Translated by Sandy Lau
Asakusa Oden Otafuku – Traditional Dining With A Tokyo Skytree View
Written by Kunihisa
Hot oden is a must-try dish when in Japan, full of flavor and delicious textures from fish, tofu, and vegetable ingredients. At Asakusa Oden Otafuku in Tokyo, visitors can eat aromatic oden with a 100-year history while gazing at Tokyo Skytree.
Oden is a common dish eaten during the winter season in Japan.
Oden was first made during the Muromachi period (1336 – 1573). Tofu dengaku, skewered tofu dressed with miso paste, was one of the first oden dishes. Following the end of the Edo period, soy sauce production flourished in the Kanto area, which eventually led to the development of a stewed soy-based dish now known as oden (*1).
*1... There are various other opinions and theories on the origins of this dish.
Asakusa Oden Otafuku is a well-established oden shop located in a commercial building in Asakusa. Here, you can enjoy as many mouthwatering dishes as you please to warm yourself up, and you can also learn about changes in Japan’s food culture.
The History Behind Otafuku
The shop is named after Otafuku, a legendary figure believed to answer prayers for a thriving business, and was founded in Osaka. However, why did the founder decide on oden, out of all the Japanese dishes?
Restaurant competition in Osaka was high during the Meiji period, when the restaurant started. However, oden was fairly unknown at the time, allowing the founder to open that would break the mold of Osaka’s restaurant industry. The shop then relocated from Osaka to Asakusa, Tokyo around 1915.
Flavors From East and West Japan
Oden is separated into two categories. These categories are Kanto-style oden, made with a katsuobushi (dried bonito flakes) and soy sauce base, and Kansai-style oden, seasoned with kombu kelp and salt.
Otafuku originally seasoned their oden very similarly to the Kansai-style to suit the taste buds of people in Osaka. However, they adjusted the flavors of their oden after moving to Tokyo and created oden blending the tastes of Kanto and Kansai.
Criteria for Selecting Oden Ingredients
Otafuku offers around 40 different types of oden. The ingredients are selected for their ability to draw out the flavor of the dashi stock.
For example, ingredients such as curry dango (a curry-flavored dumpling), pickled red ginger, and shiitake mushrooms have a very strong flavor. These ingredients are not suitable for oden because they taste too strong alone.
The staff and cooks are also friendly with customers. This may also be one reason why the oden tastes so delicious.
Recommended Dishes at Otafuku
Daikon radish at the center of the photo. From the left in the back is wheat chikuwabu, carrot, Japanese butterbur, and a tofu and vegetable ganmodoki
Daikon radish is a popular oden choice in Japan, and Otafuku makes theirs especially delicious. The shop’s semi-transparent daikon radish soaked in dashi stock becomes so soft that it can easily be pierced with chopsticks. With the first bite you'll be able to tell how selective Otafuku is in choosing its ingredients.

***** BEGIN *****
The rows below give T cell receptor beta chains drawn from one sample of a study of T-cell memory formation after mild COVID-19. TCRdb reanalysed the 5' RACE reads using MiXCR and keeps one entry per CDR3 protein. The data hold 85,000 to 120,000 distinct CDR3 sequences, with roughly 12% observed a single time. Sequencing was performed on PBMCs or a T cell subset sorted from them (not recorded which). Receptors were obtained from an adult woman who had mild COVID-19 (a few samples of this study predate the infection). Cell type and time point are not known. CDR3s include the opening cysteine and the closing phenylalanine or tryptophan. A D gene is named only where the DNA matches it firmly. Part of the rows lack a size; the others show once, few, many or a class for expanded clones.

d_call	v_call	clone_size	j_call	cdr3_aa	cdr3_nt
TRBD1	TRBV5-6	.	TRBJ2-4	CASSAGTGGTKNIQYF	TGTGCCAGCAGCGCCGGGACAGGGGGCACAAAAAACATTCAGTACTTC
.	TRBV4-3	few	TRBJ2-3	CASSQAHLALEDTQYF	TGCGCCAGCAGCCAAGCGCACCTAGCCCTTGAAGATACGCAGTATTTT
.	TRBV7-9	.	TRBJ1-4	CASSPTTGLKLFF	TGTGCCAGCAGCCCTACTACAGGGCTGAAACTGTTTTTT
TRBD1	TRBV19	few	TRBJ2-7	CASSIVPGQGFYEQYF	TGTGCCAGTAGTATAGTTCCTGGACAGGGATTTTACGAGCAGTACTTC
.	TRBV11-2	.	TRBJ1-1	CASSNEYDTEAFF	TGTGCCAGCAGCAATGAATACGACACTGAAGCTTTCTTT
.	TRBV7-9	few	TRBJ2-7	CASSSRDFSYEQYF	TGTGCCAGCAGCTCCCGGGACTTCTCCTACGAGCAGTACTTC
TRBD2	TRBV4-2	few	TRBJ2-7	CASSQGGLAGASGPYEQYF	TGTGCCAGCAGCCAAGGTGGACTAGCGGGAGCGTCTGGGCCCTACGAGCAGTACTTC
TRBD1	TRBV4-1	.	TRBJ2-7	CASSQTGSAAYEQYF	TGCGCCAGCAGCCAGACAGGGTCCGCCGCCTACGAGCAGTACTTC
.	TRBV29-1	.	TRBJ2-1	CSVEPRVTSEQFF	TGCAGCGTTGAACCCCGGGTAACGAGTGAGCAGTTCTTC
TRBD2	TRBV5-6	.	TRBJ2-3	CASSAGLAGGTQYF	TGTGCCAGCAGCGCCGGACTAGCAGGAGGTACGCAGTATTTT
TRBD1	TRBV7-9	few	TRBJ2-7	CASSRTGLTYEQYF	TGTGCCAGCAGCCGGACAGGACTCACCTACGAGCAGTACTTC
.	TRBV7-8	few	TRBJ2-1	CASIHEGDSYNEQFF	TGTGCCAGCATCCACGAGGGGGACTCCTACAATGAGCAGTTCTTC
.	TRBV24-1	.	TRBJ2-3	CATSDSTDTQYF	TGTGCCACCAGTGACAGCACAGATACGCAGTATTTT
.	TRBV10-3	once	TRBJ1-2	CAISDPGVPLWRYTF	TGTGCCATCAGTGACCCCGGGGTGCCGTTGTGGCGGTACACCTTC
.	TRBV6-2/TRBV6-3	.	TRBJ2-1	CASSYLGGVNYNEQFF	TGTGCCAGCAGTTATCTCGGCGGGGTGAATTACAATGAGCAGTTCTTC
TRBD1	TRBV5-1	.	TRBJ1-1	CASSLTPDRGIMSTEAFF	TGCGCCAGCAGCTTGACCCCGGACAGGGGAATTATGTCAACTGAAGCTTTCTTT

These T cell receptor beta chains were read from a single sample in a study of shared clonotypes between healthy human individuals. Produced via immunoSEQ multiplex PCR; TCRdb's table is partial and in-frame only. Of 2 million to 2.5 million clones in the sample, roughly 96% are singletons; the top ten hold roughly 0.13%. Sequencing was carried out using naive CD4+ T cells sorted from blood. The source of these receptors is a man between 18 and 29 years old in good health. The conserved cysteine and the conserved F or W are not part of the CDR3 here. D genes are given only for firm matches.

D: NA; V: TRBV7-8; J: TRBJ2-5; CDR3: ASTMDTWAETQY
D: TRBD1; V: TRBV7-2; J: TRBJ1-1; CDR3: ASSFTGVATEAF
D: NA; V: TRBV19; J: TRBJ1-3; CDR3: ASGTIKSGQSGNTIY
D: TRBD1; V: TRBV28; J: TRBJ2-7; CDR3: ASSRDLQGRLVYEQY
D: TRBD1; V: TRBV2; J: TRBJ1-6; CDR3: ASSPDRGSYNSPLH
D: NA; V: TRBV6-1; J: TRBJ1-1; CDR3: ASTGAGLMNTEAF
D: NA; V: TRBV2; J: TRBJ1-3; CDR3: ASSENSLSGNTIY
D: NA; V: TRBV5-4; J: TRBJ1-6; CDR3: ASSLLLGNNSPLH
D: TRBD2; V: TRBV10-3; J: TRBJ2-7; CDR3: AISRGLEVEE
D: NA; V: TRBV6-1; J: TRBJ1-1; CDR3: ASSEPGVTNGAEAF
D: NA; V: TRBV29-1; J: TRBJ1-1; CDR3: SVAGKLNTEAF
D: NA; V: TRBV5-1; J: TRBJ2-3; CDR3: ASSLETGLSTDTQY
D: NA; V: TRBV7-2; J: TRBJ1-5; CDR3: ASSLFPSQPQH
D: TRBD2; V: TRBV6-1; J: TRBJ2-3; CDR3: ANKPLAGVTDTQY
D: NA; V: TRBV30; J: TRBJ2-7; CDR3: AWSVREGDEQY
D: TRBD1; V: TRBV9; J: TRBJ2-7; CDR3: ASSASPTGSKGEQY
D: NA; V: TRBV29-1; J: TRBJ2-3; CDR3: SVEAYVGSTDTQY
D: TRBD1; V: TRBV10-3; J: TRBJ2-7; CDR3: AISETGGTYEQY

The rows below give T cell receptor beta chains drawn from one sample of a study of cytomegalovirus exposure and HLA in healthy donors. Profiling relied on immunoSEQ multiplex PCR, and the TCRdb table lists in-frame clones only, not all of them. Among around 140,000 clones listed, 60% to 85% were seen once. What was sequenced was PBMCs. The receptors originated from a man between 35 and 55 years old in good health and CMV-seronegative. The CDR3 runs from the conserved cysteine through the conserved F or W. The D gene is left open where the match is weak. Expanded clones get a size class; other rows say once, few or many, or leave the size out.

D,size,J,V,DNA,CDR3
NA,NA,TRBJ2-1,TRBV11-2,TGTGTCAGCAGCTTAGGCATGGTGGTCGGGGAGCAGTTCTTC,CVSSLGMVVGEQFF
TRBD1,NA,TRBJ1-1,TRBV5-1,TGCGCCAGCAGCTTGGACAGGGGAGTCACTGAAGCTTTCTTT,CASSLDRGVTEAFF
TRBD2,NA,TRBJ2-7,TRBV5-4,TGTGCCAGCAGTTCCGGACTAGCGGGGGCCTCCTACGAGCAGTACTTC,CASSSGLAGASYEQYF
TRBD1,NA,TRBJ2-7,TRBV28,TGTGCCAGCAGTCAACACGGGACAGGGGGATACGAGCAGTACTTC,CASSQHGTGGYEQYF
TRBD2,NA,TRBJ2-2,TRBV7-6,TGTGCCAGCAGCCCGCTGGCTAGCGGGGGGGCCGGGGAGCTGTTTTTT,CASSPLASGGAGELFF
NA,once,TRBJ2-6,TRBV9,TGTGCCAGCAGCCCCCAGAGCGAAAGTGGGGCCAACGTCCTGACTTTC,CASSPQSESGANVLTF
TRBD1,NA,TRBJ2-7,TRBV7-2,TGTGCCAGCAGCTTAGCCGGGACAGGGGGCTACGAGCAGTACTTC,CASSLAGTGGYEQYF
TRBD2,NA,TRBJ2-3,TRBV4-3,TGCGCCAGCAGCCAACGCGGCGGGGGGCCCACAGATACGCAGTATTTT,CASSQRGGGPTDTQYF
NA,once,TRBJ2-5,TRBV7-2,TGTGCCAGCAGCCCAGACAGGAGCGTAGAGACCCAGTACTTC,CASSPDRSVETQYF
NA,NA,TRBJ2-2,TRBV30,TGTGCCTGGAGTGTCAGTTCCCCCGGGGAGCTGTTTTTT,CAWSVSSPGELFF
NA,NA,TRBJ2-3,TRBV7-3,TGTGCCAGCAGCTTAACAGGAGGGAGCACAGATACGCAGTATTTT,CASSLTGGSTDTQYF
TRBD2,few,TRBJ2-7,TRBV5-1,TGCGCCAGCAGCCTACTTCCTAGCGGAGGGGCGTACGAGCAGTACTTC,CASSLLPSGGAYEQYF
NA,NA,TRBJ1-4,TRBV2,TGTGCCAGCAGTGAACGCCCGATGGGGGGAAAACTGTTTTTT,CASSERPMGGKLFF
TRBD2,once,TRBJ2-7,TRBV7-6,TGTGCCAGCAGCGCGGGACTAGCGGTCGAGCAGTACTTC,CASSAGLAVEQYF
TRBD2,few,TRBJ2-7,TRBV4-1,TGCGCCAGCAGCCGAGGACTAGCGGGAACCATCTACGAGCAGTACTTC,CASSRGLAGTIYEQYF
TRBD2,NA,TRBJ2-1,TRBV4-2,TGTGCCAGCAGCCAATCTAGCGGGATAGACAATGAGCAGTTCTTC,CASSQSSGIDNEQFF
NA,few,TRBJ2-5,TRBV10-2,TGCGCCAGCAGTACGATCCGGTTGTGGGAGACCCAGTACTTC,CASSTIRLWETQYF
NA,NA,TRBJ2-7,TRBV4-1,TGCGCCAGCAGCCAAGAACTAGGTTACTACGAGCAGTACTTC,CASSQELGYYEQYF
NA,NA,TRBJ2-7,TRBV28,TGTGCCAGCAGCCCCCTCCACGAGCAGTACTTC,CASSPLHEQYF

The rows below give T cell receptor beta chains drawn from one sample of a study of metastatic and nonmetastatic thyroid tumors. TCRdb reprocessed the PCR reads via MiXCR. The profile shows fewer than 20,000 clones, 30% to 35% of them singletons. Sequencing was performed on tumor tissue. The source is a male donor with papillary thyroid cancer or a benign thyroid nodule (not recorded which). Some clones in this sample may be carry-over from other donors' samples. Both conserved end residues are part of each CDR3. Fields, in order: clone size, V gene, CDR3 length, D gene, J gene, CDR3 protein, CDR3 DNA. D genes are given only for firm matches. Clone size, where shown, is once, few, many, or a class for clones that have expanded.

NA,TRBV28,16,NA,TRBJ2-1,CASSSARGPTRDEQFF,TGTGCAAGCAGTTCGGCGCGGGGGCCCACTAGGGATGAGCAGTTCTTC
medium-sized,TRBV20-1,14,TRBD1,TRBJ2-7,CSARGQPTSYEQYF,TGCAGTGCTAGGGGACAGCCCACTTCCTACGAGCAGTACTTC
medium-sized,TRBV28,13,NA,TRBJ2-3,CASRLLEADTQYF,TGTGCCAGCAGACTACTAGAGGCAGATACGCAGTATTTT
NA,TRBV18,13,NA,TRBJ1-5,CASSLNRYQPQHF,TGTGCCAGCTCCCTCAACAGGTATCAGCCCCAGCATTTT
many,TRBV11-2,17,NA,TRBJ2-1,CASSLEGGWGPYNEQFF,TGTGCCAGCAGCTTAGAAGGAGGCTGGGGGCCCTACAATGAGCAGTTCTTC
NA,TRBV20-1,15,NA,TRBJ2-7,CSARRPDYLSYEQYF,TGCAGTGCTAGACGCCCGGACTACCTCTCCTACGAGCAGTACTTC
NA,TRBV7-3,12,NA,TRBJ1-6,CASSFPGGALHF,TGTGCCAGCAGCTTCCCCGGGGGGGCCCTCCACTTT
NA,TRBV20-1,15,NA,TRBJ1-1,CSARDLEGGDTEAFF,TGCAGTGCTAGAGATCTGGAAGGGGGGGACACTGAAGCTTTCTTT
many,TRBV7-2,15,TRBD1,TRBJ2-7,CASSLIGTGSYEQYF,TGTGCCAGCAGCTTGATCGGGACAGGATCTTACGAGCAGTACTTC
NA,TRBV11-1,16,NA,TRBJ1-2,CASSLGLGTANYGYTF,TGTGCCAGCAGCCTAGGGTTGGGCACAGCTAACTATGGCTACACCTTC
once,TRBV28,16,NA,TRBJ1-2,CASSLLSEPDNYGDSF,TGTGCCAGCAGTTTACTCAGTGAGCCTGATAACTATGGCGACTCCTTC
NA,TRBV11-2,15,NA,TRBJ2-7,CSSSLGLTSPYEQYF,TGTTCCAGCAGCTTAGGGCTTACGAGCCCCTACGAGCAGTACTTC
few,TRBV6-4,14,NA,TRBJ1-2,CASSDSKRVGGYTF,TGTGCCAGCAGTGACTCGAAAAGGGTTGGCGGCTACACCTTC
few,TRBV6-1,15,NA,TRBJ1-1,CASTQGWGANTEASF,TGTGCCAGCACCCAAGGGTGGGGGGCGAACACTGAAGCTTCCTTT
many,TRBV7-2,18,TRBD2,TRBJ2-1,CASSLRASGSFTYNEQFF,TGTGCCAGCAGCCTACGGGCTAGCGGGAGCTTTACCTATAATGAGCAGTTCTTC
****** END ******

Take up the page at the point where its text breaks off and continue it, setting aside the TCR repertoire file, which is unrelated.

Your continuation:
Daikon radish: 330 yen including tax
Ganmodoki, made with ingredients such as tofu, carrots, lotus root, and burdock, is another popular item you must try. The soft texture of the tofu and the chewiness of the other ingredients go extremely well together, allowing you to taste several textural layers.
Ganmodoki: 330 yen including tax
Carrots, Japanese butterbur, and chikuwabu (*1) are some other popular ingredients. If you aren't sure what you should order, use this article as a reference.
Carrots: 110 yen including tax
Japanese butterbur: 280 yen including tax
Chikuwabu: 170 yen including tax
*1 Chikuwabu: a cylindrically shaped ingredient made only from wheat flour
Must-Try Side Dishes at Otafuku
Otafuku also offers a menu that goes well with alcohol in addition to their oden menu for customers wanting to enjoy a drink. Out of the entire menu, the Stewed Beef Tendon (1,000 yen incuding tax) and Tuna Nuta (raw fish seasoned in vinegar and miso; 1,100 yen including tax) are the most popular and original dishes.
The Stewed Beef Tendon has a strong, sweetly seasoning that is exquisite. The fatty beef tendon will melt in your mouth.
Tuna Nuta uses lean, light tuna. It is garnished with pickled spring onions and flavorful red miso.
The velvety lean meat, the refreshing taste of the onions, and the strong flavor of the red miso create three delicious layers.
Don’t Forget Your Wooden Tag When Paying
The register near the entrance has a traditional Japanese atmosphere that recreates how the register originally looked when the shop opened 100 years ago. The round wooden tags hung up at the front of the register show seat numbers in the shop.
When you arrive at your seat, the staff will bring your wooden tag to you. When paying your check, be sure to take this tag with you to the register!
Savor the Century-Long Tradition and Development of Oden
Oden is a food that many travelers may think of as traditional Japanese cuisine. However, at Asakusa Oden Otafuku, oden is a symbol the progress and change of food culture in Japan.
Asakusa Oden Otafuku continues to create exquisite oden flavors for diners, passed down for over one hundred years.